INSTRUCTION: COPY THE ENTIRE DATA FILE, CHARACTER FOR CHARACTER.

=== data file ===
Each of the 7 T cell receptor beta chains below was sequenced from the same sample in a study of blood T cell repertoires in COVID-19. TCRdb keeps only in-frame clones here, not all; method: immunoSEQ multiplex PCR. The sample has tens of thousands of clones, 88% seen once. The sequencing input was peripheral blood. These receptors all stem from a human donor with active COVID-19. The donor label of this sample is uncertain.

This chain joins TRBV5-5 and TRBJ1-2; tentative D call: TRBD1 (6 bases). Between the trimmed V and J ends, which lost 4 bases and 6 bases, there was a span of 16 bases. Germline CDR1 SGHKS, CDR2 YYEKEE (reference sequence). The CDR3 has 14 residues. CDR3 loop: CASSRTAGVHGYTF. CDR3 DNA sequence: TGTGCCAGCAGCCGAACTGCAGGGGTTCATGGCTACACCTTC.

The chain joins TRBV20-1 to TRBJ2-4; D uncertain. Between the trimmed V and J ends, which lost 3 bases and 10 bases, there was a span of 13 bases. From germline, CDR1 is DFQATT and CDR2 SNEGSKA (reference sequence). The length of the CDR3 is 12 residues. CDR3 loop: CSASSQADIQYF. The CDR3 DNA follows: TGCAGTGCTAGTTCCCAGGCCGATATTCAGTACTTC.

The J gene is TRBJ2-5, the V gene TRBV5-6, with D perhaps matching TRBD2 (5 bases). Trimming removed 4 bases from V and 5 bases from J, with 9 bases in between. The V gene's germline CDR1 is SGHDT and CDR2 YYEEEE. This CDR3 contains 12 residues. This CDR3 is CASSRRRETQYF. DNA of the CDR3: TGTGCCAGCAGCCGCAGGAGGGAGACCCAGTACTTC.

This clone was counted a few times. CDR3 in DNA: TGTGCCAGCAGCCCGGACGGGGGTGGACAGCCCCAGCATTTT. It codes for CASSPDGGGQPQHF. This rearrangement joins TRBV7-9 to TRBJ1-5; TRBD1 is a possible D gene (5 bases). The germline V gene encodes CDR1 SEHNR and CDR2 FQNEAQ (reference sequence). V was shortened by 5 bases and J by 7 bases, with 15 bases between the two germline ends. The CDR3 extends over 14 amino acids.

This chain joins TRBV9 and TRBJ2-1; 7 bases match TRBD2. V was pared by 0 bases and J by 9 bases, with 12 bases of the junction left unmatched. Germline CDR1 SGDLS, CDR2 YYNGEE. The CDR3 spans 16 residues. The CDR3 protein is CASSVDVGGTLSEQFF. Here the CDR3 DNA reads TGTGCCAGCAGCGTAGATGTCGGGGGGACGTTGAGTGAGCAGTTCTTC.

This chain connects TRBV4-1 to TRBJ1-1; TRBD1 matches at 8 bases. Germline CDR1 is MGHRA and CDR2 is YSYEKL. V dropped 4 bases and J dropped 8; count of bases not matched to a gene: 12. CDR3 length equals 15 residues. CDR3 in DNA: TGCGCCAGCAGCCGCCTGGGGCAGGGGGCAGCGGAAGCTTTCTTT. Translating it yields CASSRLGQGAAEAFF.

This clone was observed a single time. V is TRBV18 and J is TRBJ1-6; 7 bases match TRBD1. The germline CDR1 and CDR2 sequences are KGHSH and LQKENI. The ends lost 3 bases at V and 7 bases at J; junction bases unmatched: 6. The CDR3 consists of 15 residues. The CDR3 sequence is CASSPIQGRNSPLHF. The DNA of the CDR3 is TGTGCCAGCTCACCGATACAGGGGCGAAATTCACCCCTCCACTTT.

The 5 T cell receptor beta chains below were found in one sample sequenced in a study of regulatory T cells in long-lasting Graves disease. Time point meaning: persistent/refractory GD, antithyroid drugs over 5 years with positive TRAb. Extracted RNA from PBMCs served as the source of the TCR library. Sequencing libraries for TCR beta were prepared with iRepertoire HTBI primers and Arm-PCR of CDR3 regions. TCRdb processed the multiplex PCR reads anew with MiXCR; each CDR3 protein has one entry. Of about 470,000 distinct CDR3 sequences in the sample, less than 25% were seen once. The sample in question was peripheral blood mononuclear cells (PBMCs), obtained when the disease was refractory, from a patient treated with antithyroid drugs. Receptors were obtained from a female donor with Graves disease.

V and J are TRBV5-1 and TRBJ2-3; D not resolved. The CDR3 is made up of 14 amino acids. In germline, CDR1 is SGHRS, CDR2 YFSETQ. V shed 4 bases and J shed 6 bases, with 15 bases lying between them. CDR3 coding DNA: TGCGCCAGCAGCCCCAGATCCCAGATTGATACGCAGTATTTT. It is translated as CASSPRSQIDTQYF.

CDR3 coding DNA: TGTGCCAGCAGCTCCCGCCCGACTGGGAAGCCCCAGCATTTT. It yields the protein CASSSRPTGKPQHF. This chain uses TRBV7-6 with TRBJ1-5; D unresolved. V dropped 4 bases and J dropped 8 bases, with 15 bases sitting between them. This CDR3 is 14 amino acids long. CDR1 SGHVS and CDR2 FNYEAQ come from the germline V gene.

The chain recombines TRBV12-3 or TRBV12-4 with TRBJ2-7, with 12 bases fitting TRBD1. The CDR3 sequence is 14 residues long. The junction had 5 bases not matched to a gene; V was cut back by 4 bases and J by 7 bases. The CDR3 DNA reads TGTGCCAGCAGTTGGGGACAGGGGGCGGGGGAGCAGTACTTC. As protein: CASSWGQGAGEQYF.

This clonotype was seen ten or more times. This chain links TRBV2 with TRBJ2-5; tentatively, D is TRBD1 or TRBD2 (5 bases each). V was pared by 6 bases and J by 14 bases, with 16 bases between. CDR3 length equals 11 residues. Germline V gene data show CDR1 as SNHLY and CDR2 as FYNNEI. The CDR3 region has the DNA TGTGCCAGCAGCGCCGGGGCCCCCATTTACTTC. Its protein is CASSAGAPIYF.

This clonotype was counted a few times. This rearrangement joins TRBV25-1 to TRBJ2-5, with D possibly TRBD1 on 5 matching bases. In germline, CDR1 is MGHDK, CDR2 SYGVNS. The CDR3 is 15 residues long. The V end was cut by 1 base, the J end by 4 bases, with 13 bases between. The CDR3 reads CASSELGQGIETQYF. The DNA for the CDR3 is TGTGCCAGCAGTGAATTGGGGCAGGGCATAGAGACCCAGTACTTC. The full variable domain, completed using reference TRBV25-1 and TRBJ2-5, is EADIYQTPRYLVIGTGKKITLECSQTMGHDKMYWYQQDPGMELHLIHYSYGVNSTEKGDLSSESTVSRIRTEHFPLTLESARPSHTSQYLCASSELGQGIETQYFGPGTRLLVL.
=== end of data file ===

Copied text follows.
Each of the 7 T cell receptor beta chains below was sequenced from the same sample in a study of blood T cell repertoires in COVID-19. TCRdb keeps only in-frame clones here, not all; method: immunoSEQ multiplex PCR. The sample has tens of thousands of clones, 88% seen once. The sequencing input was peripheral blood. These receptors all stem from a human donor with active COVID-19. The donor label of this sample is uncertain.

This chain joins TRBV5-5 and TRBJ1-2; tentative D call: TRBD1 (6 bases). Between the trimmed V and J ends, which lost 4 bases and 6 bases, there was a span of 16 bases. Germline CDR1 SGHKS, CDR2 YYEKEE (reference sequence). The CDR3 has 14 residues. CDR3 loop: CASSRTAGVHGYTF. CDR3 DNA sequence: TGTGCCAGCAGCCGAACTGCAGGGGTTCATGGCTACACCTTC.

The chain joins TRBV20-1 to TRBJ2-4; D uncertain. Between the trimmed V and J ends, which lost 3 bases and 10 bases, there was a span of 13 bases. From germline, CDR1 is DFQATT and CDR2 SNEGSKA (reference sequence). The length of the CDR3 is 12 residues. CDR3 loop: CSASSQADIQYF. The CDR3 DNA follows: TGCAGTGCTAGTTCCCAGGCCGATATTCAGTACTTC.

The J gene is TRBJ2-5, the V gene TRBV5-6, with D perhaps matching TRBD2 (5 bases). Trimming removed 4 bases from V and 5 bases from J, with 9 bases in between. The V gene's germline CDR1 is SGHDT and CDR2 YYEEEE. This CDR3 contains 12 residues. This CDR3 is CASSRRRETQYF. DNA of the CDR3: TGTGCCAGCAGCCGCAGGAGGGAGACCCAGTACTTC.

This clone was counted a few times. CDR3 in DNA: TGTGCCAGCAGCCCGGACGGGGGTGGACAGCCCCAGCATTTT. It codes for CASSPDGGGQPQHF. This rearrangement joins TRBV7-9 to TRBJ1-5; TRBD1 is a possible D gene (5 bases). The germline V gene encodes CDR1 SEHNR and CDR2 FQNEAQ (reference sequence). V was shortened by 5 bases and J by 7 bases, with 15 bases between the two germline ends. The CDR3 extends over 14 amino acids.

This chain joins TRBV9 and TRBJ2-1; 7 bases match TRBD2. V was pared by 0 bases and J by 9 bases, with 12 bases of the junction left unmatched. Germline CDR1 SGDLS, CDR2 YYNGEE. The CDR3 spans 16 residues. The CDR3 protein is CASSVDVGGTLSEQFF. Here the CDR3 DNA reads TGTGCCAGCAGCGTAGATGTCGGGGGGACGTTGAGTGAGCAGTTCTTC.

This chain connects TRBV4-1 to TRBJ1-1; TRBD1 matches at 8 bases. Germline CDR1 is MGHRA and CDR2 is YSYEKL. V dropped 4 bases and J dropped 8; count of bases not matched to a gene: 12. CDR3 length equals 15 residues. CDR3 in DNA: TGCGCCAGCAGCCGCCTGGGGCAGGGGGCAGCGGAAGCTTTCTTT. Translating it yields CASSRLGQGAAEAFF.

This clone was observed a single time. V is TRBV18 and J is TRBJ1-6; 7 bases match TRBD1. The germline CDR1 and CDR2 sequences are KGHSH and LQKENI. The ends lost 3 bases at V and 7 bases at J; junction bases unmatched: 6. The CDR3 consists of 15 residues. The CDR3 sequence is CASSPIQGRNSPLHF. The DNA of the CDR3 is TGTGCCAGCTCACCGATACAGGGGCGAAATTCACCCCTCCACTTT.

The 5 T cell receptor beta chains below were found in one sample sequenced in a study of regulatory T cells in long-lasting Graves disease. Time point meaning: persistent/refractory GD, antithyroid drugs over 5 years with positive TRAb. Extracted RNA from PBMCs served as the source of the TCR library. Sequencing libraries for TCR beta were prepared with iRepertoire HTBI primers and Arm-PCR of CDR3 regions. TCRdb processed the multiplex PCR reads anew with MiXCR; each CDR3 protein has one entry. Of about 470,000 distinct CDR3 sequences in the sample, less than 25% were seen once. The sample in question was peripheral blood mononuclear cells (PBMCs), obtained when the disease was refractory, from a patient treated with antithyroid drugs. Receptors were obtained from a female donor with Graves disease.

V and J are TRBV5-1 and TRBJ2-3; D not resolved. The CDR3 is made up of 14 amino acids. In germline, CDR1 is SGHRS, CDR2 YFSETQ. V shed 4 bases and J shed 6 bases, with 15 bases lying between them. CDR3 coding DNA: TGCGCCAGCAGCCCCAGATCCCAGATTGATACGCAGTATTTT. It is translated as CASSPRSQIDTQYF.

CDR3 coding DNA: TGTGCCAGCAGCTCCCGCCCGACTGGGAAGCCCCAGCATTTT. It yields the protein CASSSRPTGKPQHF. This chain uses TRBV7-6 with TRBJ1-5; D unresolved. V dropped 4 bases and J dropped 8 bases, with 15 bases sitting between them. This CDR3 is 14 amino acids long. CDR1 SGHVS and CDR2 FNYEAQ come from the germline V gene.

The chain recombines TRBV12-3 or TRBV12-4 with TRBJ2-7, with 12 bases fitting TRBD1. The CDR3 sequence is 14 residues long. The junction had 5 bases not matched to a gene; V was cut back by 4 bases and J by 7 bases. The CDR3 DNA reads TGTGCCAGCAGTTGGGGACAGGGGGCGGGGGAGCAGTACTTC. As protein: CASSWGQGAGEQYF.

This clonotype was seen ten or more times. This chain links TRBV2 with TRBJ2-5; tentatively, D is TRBD1 or TRBD2 (5 bases each). V was pared by 6 bases and J by 14 bases, with 16 bases between. CDR3 length equals 11 residues. Germline V gene data show CDR1 as SNHLY and CDR2 as FYNNEI. The CDR3 region has the DNA TGTGCCAGCAGCGCCGGGGCCCCCATTTACTTC. Its protein is CASSAGAPIYF.

This clonotype was counted a few times. This rearrangement joins TRBV25-1 to TRBJ2-5, with D possibly TRBD1 on 5 matching bases. In germline, CDR1 is MGHDK, CDR2 SYGVNS. The CDR3 is 15 residues long. The V end was cut by 1 base, the J end by 4 bases, with 13 bases between. The CDR3 reads CASSELGQGIETQYF. The DNA for the CDR3 is TGTGCCAGCAGTGAATTGGGGCAGGGCATAGAGACCCAGTACTTC. The full variable domain, completed using reference TRBV25-1 and TRBJ2-5, is EADIYQTPRYLVIGTGKKITLECSQTMGHDKMYWYQQDPGMELHLIHYSYGVNSTEKGDLSSESTVSRIRTEHFPLTLESARPSHTSQYLCASSELGQGIETQYFGPGTRLLVL.